Friday, December 6, 2019

What I’m Watching: Mrs. Fletcher (Penultimate Episode)

Mrs. Fletcher: Season 1, Episode 6 “Solar Glow” (B+)

I’m sad that this show is only a miniseries and that we won’t be getting any more of it since I think these characters are worthwhile and there could be considerably more to explore with all of them. Take Jane, played by Casey Wilson, for instance, who we saw for a decent portion of this episode and who has barely been featured before this. She’s a great actress who has made the most of her material in shows like “Happy Endings” and “Black Monday,” and she wasn’t featured here all that extensively. Naturally, Eve’s mind would be stuck on the idea of getting the same kind of massage that Dave went to get which caused this friction in their marriage, and I had a feeling that, like with what’s happened so far, she wouldn’t actually opt to go for it, settling for fantasies in her car instead. She did try to take a sexy picture to send to Julian but wasn’t satisfied enough with any of the options. Brendan was bold enough to suggest that he should stop by while Chloe just wanted to study, and things were going great for a while until he got way too into what Chloe was doing for him to realize what he was doing to her. I read a scathing critique of that moment since it paints Brendan as unaware of how he treats women rather than deliberately malicious, but to me the former categorization doesn’t excuse any of his behavior, which is indeed indefensible. Let’s see if he or his mother get any sort of happy ending in the series finale.

Thursday, December 5, 2019

What I’m Watching: Silicon Valley (Penultimate Episode)

Silicon Valley: Season 6, Episode 6 “RussFest” (B+)

Watching this episode, I didn’t fully realize that it was the second-to-last, but its glorious ending with a giant hologram Russ visible from the plane was pretty formidable, indicating incredible possibilities that will surely be disrupted by many more obstacles and setbacks we’ll only be able to imagine after this show signs off for good on Sunday. Richard didn’t stand much of a chance once he was told by Michael that he had lost out to YaoNet, and I like how Monica hearing that an “Eric Bachman” with a Chinese accent was running a Pied Piper Girl Coding Camp designed to place fake reviews on Amazon turned into her having to try to suck up to Jian-Yang to get him to help them out. Leave it to Big Head to not even realize that he had memorized the number on the paper that Jian-Yang spitefully ate so that he could come and save the day. When Laurie confirmed that their technology couldn’t do what it was supposed to and guessed that PiperNet couldn’t do either, it seemed like it was all going to be over, but fortunately that wasn’t the case at all. Dinesh and Richard making their own modifications to Son of Anton worked brilliantly, and now our friends are set up for extraordinary success, with just one extended episode left to throw lots of wrenches in their great plans. I think we’re headed towards a positive ending, but I wouldn’t want a conclusion that doesn’t feature some setbacks and one character we didn’t see at all in this episode, Gavin Belson.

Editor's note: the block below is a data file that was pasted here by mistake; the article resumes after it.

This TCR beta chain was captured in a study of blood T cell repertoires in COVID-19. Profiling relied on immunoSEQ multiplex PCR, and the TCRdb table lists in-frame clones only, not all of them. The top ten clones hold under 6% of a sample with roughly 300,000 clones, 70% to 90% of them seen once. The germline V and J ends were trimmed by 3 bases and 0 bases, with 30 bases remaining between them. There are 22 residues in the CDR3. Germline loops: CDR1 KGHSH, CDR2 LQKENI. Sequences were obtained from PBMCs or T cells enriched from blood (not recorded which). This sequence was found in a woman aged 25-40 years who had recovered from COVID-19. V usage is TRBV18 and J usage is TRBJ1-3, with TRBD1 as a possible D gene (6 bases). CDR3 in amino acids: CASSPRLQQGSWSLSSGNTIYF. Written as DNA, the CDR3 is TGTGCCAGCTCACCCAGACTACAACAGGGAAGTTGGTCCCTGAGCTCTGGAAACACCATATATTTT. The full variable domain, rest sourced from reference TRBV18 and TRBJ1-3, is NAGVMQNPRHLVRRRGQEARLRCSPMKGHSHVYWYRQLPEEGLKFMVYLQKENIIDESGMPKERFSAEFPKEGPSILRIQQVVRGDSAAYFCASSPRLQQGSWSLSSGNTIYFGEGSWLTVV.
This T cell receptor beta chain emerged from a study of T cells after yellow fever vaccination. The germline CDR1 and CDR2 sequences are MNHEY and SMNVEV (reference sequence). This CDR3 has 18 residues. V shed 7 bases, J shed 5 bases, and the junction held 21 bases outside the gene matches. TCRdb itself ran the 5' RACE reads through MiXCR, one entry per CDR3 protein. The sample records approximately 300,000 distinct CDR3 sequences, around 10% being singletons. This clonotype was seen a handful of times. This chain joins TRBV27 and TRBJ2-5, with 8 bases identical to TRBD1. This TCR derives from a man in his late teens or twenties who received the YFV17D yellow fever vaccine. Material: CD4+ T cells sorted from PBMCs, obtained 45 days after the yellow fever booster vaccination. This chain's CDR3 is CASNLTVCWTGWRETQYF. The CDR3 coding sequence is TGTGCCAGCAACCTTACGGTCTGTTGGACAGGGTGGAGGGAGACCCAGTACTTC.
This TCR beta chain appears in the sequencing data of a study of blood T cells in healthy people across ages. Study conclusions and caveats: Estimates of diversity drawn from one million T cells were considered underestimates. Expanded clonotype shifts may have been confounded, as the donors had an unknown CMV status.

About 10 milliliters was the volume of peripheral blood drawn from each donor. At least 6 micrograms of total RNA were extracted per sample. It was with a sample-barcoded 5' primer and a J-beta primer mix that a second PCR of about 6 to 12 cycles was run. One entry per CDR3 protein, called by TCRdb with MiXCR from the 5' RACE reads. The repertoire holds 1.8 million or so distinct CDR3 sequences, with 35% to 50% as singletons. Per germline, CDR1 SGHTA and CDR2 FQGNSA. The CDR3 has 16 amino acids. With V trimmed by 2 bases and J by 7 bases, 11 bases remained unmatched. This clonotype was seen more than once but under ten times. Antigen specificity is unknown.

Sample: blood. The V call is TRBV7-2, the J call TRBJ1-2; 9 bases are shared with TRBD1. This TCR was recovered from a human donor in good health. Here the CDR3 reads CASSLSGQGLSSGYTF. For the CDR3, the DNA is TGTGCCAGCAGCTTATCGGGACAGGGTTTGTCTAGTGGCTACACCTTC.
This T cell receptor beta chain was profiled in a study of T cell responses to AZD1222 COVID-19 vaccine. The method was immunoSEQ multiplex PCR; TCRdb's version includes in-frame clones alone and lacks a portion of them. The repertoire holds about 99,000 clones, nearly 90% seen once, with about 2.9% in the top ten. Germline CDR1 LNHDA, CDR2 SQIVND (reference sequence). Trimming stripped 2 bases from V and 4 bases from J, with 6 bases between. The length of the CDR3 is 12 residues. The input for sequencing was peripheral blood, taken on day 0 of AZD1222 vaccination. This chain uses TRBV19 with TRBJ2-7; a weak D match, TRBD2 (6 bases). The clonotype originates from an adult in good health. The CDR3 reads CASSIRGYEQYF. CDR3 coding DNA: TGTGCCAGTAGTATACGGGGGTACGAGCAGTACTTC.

What I’m Watching: Mr. Robot

Mr. Robot: Season 4, Episode 9 “409 Conflict” (B+)

I keep wondering to myself whether I’ve looked at this show’s episode count wrong and it’s actually slated to end next week since the storyline feels like it’s very closed to wrapped. After Dom and Darlene were held hostage last week and Elliot and Krista were the week before that, this was an hour that was filled with wins, not to mention some pretty monumental deaths. Not since the first episode where Elliot successfully executed his big hack did he manage to achieve the same kind of electronic takedown, even if this one took a bit longer and didn’t look like it was going to work for a while. Philip was a good ally to have because he was fearless, aware that his death was imminent no matter how it was going to happen and ready to bask in his unexpected victory over Whiterose while he still could (the expression “Smoke ‘em if you got ‘em” comes to mind, even if it’s not totally applicable in this case). I like that Darlene is able to differentiate between Elliot and Mr. Robot, who she doesn’t like at all, and that Mr. Robot had to steer the ship with Elliot out of commission until he finally showed up towards the end. They engineered a pretty incredible attack against Deus, exposing them and sending hordes of onlookers to swarm where they were gathered while they cleverly kept all the drivers trapped in the parking garage. After Whiterose shot Philip in a fit of rage, it looks like she’s going to meet her end, unless it’s only those FBI agents who took the brunt of those bullets we heard over the end credits. I genuinely have no idea what comes next.

What I’m Watching: Watchmen

Watchmen: Season 1, Episode 7 “An Almost Religious Awe” (B)

Right before I watched this episode, I accidentally saw some posts online about how crazy it was, and fortunately I didn’t have anything spoiled for me. That said, just like “Westworld,” I’m not sure it’s entirely possible to spoil what doesn’t inherently make sense until much more explanation unfolds. I really liked the episode before this that filled us in on everything involving Will, and this hour was much less clear and more mystery-focused, with two major bombshell developments that change everything. Laurie certainly wasn’t expecting Jane to be in on the master conspiracy that she pieced together when she went over there to chat with her, and Senator Keane seemed particularly eager to share in the delight of what he was building with her. Lady Trieu dropped a few important details of her own as she helped Angela along in the pneumodialysis process, like the fact that the kid Angela thinks is her daughter is actually her mother, who she cloned and then implanted with the important memories so that she can be there to watch Lady Trieu’s major moment. The news that Dr. Manhattan is on Earth, living as a human, and about to be destroyed and somehow harnessed by the members of Senator Keane’s Calvary is quite startling, but not nearly as much as the sight of Angela telling a perfectly calm Cal that he’s not who he thinks he is before hacking his face apart with a hammer. I don’t know what to make of all this, and while I’m all for complexities, I’m in need of some more satisfying clarification in next week’s episode.